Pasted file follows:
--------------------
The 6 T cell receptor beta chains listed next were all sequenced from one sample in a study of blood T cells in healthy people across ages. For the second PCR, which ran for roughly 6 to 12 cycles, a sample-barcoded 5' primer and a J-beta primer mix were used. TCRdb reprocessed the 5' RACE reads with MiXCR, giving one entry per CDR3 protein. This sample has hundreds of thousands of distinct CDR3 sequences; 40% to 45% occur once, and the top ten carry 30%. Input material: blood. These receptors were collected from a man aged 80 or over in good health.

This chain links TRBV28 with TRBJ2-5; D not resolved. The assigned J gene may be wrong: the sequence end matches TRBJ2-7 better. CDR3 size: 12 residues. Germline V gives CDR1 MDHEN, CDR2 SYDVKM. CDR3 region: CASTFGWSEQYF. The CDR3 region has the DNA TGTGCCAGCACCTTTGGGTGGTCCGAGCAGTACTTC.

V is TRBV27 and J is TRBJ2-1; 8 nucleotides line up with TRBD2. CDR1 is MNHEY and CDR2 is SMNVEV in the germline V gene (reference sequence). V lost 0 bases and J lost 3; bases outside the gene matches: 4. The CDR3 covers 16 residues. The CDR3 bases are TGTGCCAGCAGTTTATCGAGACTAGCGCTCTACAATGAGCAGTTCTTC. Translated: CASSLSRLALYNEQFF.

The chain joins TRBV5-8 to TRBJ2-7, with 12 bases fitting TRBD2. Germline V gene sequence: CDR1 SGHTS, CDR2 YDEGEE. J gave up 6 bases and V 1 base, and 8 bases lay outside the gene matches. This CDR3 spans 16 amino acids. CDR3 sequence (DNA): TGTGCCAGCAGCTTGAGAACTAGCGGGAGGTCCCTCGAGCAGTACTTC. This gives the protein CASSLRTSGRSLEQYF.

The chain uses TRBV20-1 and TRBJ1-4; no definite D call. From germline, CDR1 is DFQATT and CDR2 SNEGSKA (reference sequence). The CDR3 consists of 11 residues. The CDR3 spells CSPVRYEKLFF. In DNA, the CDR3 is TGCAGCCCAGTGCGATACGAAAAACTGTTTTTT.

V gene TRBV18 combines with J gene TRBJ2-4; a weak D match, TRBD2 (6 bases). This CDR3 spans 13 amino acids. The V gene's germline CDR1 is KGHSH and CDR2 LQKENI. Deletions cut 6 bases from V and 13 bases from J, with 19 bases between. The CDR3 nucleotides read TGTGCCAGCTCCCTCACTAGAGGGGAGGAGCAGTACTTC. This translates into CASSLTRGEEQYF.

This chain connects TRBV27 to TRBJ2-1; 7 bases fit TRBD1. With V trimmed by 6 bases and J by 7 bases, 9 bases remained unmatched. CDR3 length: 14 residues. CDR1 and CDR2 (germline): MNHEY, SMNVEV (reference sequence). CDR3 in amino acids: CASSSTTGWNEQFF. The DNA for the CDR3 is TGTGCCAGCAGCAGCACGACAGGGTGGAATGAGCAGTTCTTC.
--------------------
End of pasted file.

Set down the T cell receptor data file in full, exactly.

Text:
The 6 T cell receptor beta chains listed next were all sequenced from one sample in a study of blood T cells in healthy people across ages. For the second PCR, which ran for roughly 6 to 12 cycles, a sample-barcoded 5' primer and a J-beta primer mix were used. TCRdb reprocessed the 5' RACE reads with MiXCR, giving one entry per CDR3 protein. This sample has hundreds of thousands of distinct CDR3 sequences; 40% to 45% occur once, and the top ten carry 30%. Input material: blood. These receptors were collected from a man aged 80 or over in good health.

This chain links TRBV28 with TRBJ2-5; D not resolved. The assigned J gene may be wrong: the sequence end matches TRBJ2-7 better. CDR3 size: 12 residues. Germline V gives CDR1 MDHEN, CDR2 SYDVKM. CDR3 region: CASTFGWSEQYF. The CDR3 region has the DNA TGTGCCAGCACCTTTGGGTGGTCCGAGCAGTACTTC.

V is TRBV27 and J is TRBJ2-1; 8 nucleotides line up with TRBD2. CDR1 is MNHEY and CDR2 is SMNVEV in the germline V gene (reference sequence). V lost 0 bases and J lost 3; bases outside the gene matches: 4. The CDR3 covers 16 residues. The CDR3 bases are TGTGCCAGCAGTTTATCGAGACTAGCGCTCTACAATGAGCAGTTCTTC. Translated: CASSLSRLALYNEQFF.

The chain joins TRBV5-8 to TRBJ2-7, with 12 bases fitting TRBD2. Germline V gene sequence: CDR1 SGHTS, CDR2 YDEGEE. J gave up 6 bases and V 1 base, and 8 bases lay outside the gene matches. This CDR3 spans 16 amino acids. CDR3 sequence (DNA): TGTGCCAGCAGCTTGAGAACTAGCGGGAGGTCCCTCGAGCAGTACTTC. This gives the protein CASSLRTSGRSLEQYF.

The chain uses TRBV20-1 and TRBJ1-4; no definite D call. From germline, CDR1 is DFQATT and CDR2 SNEGSKA (reference sequence). The CDR3 consists of 11 residues. The CDR3 spells CSPVRYEKLFF. In DNA, the CDR3 is TGCAGCCCAGTGCGATACGAAAAACTGTTTTTT.

V gene TRBV18 combines with J gene TRBJ2-4; a weak D match, TRBD2 (6 bases). This CDR3 spans 13 amino acids. The V gene's germline CDR1 is KGHSH and CDR2 LQKENI. Deletions cut 6 bases from V and 13 bases from J, with 19 bases between. The CDR3 nucleotides read TGTGCCAGCTCCCTCACTAGAGGGGAGGAGCAGTACTTC. This translates into CASSLTRGEEQYF.

This chain connects TRBV27 to TRBJ2-1; 7 bases fit TRBD1. With V trimmed by 6 bases and J by 7 bases, 9 bases remained unmatched. CDR3 length: 14 residues. CDR1 and CDR2 (germline): MNHEY, SMNVEV (reference sequence). CDR3 in amino acids: CASSSTTGWNEQFF. The DNA for the CDR3 is TGTGCCAGCAGCAGCACGACAGGGTGGAATGAGCAGTTCTTC.